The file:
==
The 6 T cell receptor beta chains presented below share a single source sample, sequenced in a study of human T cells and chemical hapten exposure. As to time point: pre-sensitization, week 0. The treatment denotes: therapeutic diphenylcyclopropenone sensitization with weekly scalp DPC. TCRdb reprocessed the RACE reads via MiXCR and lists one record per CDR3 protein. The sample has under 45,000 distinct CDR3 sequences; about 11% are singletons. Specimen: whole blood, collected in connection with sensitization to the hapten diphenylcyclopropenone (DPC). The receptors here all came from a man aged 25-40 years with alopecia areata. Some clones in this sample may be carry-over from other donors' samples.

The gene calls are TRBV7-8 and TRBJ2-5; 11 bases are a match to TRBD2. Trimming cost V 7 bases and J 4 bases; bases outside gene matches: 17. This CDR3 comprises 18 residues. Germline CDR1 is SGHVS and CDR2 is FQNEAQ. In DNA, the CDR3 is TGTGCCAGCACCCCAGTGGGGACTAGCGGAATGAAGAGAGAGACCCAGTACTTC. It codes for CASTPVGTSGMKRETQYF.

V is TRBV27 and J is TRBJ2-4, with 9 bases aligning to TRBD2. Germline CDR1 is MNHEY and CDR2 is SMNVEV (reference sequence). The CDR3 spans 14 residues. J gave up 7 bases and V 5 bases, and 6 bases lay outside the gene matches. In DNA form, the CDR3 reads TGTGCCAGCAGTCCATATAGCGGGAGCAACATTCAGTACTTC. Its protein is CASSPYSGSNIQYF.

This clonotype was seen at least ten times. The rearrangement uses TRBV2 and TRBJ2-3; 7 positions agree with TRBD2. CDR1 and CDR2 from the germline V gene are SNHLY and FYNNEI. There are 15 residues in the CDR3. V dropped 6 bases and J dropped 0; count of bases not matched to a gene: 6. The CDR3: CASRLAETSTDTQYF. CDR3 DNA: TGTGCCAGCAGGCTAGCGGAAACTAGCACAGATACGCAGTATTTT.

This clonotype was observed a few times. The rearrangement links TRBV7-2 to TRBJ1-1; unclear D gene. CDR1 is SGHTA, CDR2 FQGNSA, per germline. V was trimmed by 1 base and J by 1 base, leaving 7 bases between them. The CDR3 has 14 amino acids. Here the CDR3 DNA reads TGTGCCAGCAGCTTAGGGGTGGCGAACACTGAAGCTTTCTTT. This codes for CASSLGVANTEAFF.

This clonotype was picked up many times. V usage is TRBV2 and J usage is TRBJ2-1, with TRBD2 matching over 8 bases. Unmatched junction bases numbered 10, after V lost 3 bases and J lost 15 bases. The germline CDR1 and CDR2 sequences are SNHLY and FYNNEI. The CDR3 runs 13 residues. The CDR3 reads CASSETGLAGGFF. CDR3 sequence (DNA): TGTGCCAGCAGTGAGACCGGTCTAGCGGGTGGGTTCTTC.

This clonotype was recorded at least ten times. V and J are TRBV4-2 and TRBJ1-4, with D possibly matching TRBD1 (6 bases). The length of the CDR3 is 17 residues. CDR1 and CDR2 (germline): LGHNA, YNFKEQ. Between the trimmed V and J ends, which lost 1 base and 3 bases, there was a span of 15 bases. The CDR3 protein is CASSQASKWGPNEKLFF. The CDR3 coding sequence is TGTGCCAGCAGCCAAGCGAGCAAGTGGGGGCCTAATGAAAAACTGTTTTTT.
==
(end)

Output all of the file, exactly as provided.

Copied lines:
The 6 T cell receptor beta chains presented below share a single source sample, sequenced in a study of human T cells and chemical hapten exposure. As to time point: pre-sensitization, week 0. The treatment denotes: therapeutic diphenylcyclopropenone sensitization with weekly scalp DPC. TCRdb reprocessed the RACE reads via MiXCR and lists one record per CDR3 protein. The sample has under 45,000 distinct CDR3 sequences; about 11% are singletons. Specimen: whole blood, collected in connection with sensitization to the hapten diphenylcyclopropenone (DPC). The receptors here all came from a man aged 25-40 years with alopecia areata. Some clones in this sample may be carry-over from other donors' samples.

The gene calls are TRBV7-8 and TRBJ2-5; 11 bases are a match to TRBD2. Trimming cost V 7 bases and J 4 bases; bases outside gene matches: 17. This CDR3 comprises 18 residues. Germline CDR1 is SGHVS and CDR2 is FQNEAQ. In DNA, the CDR3 is TGTGCCAGCACCCCAGTGGGGACTAGCGGAATGAAGAGAGAGACCCAGTACTTC. It codes for CASTPVGTSGMKRETQYF.

V is TRBV27 and J is TRBJ2-4, with 9 bases aligning to TRBD2. Germline CDR1 is MNHEY and CDR2 is SMNVEV (reference sequence). The CDR3 spans 14 residues. J gave up 7 bases and V 5 bases, and 6 bases lay outside the gene matches. In DNA form, the CDR3 reads TGTGCCAGCAGTCCATATAGCGGGAGCAACATTCAGTACTTC. Its protein is CASSPYSGSNIQYF.

This clonotype was seen at least ten times. The rearrangement uses TRBV2 and TRBJ2-3; 7 positions agree with TRBD2. CDR1 and CDR2 from the germline V gene are SNHLY and FYNNEI. There are 15 residues in the CDR3. V dropped 6 bases and J dropped 0; count of bases not matched to a gene: 6. The CDR3: CASRLAETSTDTQYF. CDR3 DNA: TGTGCCAGCAGGCTAGCGGAAACTAGCACAGATACGCAGTATTTT.

This clonotype was observed a few times. The rearrangement links TRBV7-2 to TRBJ1-1; unclear D gene. CDR1 is SGHTA, CDR2 FQGNSA, per germline. V was trimmed by 1 base and J by 1 base, leaving 7 bases between them. The CDR3 has 14 amino acids. Here the CDR3 DNA reads TGTGCCAGCAGCTTAGGGGTGGCGAACACTGAAGCTTTCTTT. This codes for CASSLGVANTEAFF.

This clonotype was picked up many times. V usage is TRBV2 and J usage is TRBJ2-1, with TRBD2 matching over 8 bases. Unmatched junction bases numbered 10, after V lost 3 bases and J lost 15 bases. The germline CDR1 and CDR2 sequences are SNHLY and FYNNEI. The CDR3 runs 13 residues. The CDR3 reads CASSETGLAGGFF. CDR3 sequence (DNA): TGTGCCAGCAGTGAGACCGGTCTAGCGGGTGGGTTCTTC.

This clonotype was recorded at least ten times. V and J are TRBV4-2 and TRBJ1-4, with D possibly matching TRBD1 (6 bases). The length of the CDR3 is 17 residues. CDR1 and CDR2 (germline): LGHNA, YNFKEQ. Between the trimmed V and J ends, which lost 1 base and 3 bases, there was a span of 15 bases. The CDR3 protein is CASSQASKWGPNEKLFF. The CDR3 coding sequence is TGTGCCAGCAGCCAAGCGAGCAAGTGGGGGCCTAATGAAAAACTGTTTTTT.